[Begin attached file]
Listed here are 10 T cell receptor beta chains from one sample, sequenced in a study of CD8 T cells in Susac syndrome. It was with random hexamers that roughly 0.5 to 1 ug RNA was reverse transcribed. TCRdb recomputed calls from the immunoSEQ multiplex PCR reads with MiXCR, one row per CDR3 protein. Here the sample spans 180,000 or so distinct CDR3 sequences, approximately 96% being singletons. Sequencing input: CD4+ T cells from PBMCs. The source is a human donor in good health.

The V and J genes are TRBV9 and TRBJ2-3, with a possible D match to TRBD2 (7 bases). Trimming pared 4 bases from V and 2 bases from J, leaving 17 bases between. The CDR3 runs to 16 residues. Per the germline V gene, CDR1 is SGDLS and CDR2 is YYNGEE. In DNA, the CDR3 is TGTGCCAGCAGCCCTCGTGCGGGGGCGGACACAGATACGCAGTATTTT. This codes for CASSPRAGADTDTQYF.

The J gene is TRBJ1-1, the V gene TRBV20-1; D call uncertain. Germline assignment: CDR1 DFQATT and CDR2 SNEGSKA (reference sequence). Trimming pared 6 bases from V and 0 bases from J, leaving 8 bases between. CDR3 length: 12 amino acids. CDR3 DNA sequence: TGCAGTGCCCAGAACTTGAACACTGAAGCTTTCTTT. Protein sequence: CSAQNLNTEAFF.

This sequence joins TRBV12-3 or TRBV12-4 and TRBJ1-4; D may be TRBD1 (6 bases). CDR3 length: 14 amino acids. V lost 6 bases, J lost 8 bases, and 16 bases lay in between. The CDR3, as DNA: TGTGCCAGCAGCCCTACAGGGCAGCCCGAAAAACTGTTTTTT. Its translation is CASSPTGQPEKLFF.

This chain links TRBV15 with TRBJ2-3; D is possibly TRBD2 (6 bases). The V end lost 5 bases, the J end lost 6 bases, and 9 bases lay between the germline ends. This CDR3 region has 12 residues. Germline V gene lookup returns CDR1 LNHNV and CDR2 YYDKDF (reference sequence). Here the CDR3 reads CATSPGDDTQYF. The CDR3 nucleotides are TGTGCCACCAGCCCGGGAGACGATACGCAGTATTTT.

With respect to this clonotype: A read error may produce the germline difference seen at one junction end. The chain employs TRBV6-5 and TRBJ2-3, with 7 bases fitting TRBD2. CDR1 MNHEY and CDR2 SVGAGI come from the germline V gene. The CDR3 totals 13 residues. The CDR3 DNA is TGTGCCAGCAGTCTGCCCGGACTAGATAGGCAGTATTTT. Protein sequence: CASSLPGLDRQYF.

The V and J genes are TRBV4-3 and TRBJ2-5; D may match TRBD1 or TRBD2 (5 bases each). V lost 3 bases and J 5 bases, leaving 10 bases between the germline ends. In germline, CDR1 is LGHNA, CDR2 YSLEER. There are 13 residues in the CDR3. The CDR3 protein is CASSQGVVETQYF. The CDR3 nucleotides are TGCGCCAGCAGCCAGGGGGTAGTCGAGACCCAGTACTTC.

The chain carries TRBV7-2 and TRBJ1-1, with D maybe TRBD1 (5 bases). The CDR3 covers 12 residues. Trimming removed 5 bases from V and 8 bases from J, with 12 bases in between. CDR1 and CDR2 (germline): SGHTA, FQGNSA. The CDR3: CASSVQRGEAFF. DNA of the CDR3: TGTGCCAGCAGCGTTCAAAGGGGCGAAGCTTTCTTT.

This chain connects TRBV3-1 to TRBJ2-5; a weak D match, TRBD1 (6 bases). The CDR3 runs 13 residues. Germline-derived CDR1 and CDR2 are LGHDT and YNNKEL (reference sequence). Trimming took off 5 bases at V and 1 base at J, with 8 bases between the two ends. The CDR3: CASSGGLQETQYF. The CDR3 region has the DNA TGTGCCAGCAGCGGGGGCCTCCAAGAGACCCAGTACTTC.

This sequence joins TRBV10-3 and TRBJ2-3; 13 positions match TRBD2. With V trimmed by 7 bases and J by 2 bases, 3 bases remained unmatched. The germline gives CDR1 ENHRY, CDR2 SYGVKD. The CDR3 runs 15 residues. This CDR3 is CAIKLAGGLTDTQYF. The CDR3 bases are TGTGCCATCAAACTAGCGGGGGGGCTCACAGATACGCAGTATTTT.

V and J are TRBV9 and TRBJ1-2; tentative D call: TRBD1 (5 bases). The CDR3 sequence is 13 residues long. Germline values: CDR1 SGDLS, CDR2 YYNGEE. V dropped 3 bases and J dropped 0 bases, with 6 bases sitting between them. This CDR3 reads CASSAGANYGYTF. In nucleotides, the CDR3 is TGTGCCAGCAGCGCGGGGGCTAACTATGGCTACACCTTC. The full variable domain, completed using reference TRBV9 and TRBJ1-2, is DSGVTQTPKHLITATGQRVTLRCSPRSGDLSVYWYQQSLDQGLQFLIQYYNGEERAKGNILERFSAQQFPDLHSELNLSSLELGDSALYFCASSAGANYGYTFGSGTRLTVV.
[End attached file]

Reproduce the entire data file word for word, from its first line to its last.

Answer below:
Listed here are 10 T cell receptor beta chains from one sample, sequenced in a study of CD8 T cells in Susac syndrome. It was with random hexamers that roughly 0.5 to 1 ug RNA was reverse transcribed. TCRdb recomputed calls from the immunoSEQ multiplex PCR reads with MiXCR, one row per CDR3 protein. Here the sample spans 180,000 or so distinct CDR3 sequences, approximately 96% being singletons. Sequencing input: CD4+ T cells from PBMCs. The source is a human donor in good health.

The V and J genes are TRBV9 and TRBJ2-3, with a possible D match to TRBD2 (7 bases). Trimming pared 4 bases from V and 2 bases from J, leaving 17 bases between. The CDR3 runs to 16 residues. Per the germline V gene, CDR1 is SGDLS and CDR2 is YYNGEE. In DNA, the CDR3 is TGTGCCAGCAGCCCTCGTGCGGGGGCGGACACAGATACGCAGTATTTT. This codes for CASSPRAGADTDTQYF.

The J gene is TRBJ1-1, the V gene TRBV20-1; D call uncertain. Germline assignment: CDR1 DFQATT and CDR2 SNEGSKA (reference sequence). Trimming pared 6 bases from V and 0 bases from J, leaving 8 bases between. CDR3 length: 12 amino acids. CDR3 DNA sequence: TGCAGTGCCCAGAACTTGAACACTGAAGCTTTCTTT. Protein sequence: CSAQNLNTEAFF.

This sequence joins TRBV12-3 or TRBV12-4 and TRBJ1-4; D may be TRBD1 (6 bases). CDR3 length: 14 amino acids. V lost 6 bases, J lost 8 bases, and 16 bases lay in between. The CDR3, as DNA: TGTGCCAGCAGCCCTACAGGGCAGCCCGAAAAACTGTTTTTT. Its translation is CASSPTGQPEKLFF.

This chain links TRBV15 with TRBJ2-3; D is possibly TRBD2 (6 bases). The V end lost 5 bases, the J end lost 6 bases, and 9 bases lay between the germline ends. This CDR3 region has 12 residues. Germline V gene lookup returns CDR1 LNHNV and CDR2 YYDKDF (reference sequence). Here the CDR3 reads CATSPGDDTQYF. The CDR3 nucleotides are TGTGCCACCAGCCCGGGAGACGATACGCAGTATTTT.

With respect to this clonotype: A read error may produce the germline difference seen at one junction end. The chain employs TRBV6-5 and TRBJ2-3, with 7 bases fitting TRBD2. CDR1 MNHEY and CDR2 SVGAGI come from the germline V gene. The CDR3 totals 13 residues. The CDR3 DNA is TGTGCCAGCAGTCTGCCCGGACTAGATAGGCAGTATTTT. Protein sequence: CASSLPGLDRQYF.

The V and J genes are TRBV4-3 and TRBJ2-5; D may match TRBD1 or TRBD2 (5 bases each). V lost 3 bases and J 5 bases, leaving 10 bases between the germline ends. In germline, CDR1 is LGHNA, CDR2 YSLEER. There are 13 residues in the CDR3. The CDR3 protein is CASSQGVVETQYF. The CDR3 nucleotides are TGCGCCAGCAGCCAGGGGGTAGTCGAGACCCAGTACTTC.

The chain carries TRBV7-2 and TRBJ1-1, with D maybe TRBD1 (5 bases). The CDR3 covers 12 residues. Trimming removed 5 bases from V and 8 bases from J, with 12 bases in between. CDR1 and CDR2 (germline): SGHTA, FQGNSA. The CDR3: CASSVQRGEAFF. DNA of the CDR3: TGTGCCAGCAGCGTTCAAAGGGGCGAAGCTTTCTTT.

This chain connects TRBV3-1 to TRBJ2-5; a weak D match, TRBD1 (6 bases). The CDR3 runs 13 residues. Germline-derived CDR1 and CDR2 are LGHDT and YNNKEL (reference sequence). Trimming took off 5 bases at V and 1 base at J, with 8 bases between the two ends. The CDR3: CASSGGLQETQYF. The CDR3 region has the DNA TGTGCCAGCAGCGGGGGCCTCCAAGAGACCCAGTACTTC.

This sequence joins TRBV10-3 and TRBJ2-3; 13 positions match TRBD2. With V trimmed by 7 bases and J by 2 bases, 3 bases remained unmatched. The germline gives CDR1 ENHRY, CDR2 SYGVKD. The CDR3 runs 15 residues. This CDR3 is CAIKLAGGLTDTQYF. The CDR3 bases are TGTGCCATCAAACTAGCGGGGGGGCTCACAGATACGCAGTATTTT.

V and J are TRBV9 and TRBJ1-2; tentative D call: TRBD1 (5 bases). The CDR3 sequence is 13 residues long. Germline values: CDR1 SGDLS, CDR2 YYNGEE. V dropped 3 bases and J dropped 0 bases, with 6 bases sitting between them. This CDR3 reads CASSAGANYGYTF. In nucleotides, the CDR3 is TGTGCCAGCAGCGCGGGGGCTAACTATGGCTACACCTTC. The full variable domain, completed using reference TRBV9 and TRBJ1-2, is DSGVTQTPKHLITATGQRVTLRCSPRSGDLSVYWYQQSLDQGLQFLIQYYNGEERAKGNILERFSAQQFPDLHSELNLSSLELGDSALYFCASSAGANYGYTFGSGTRLTVV.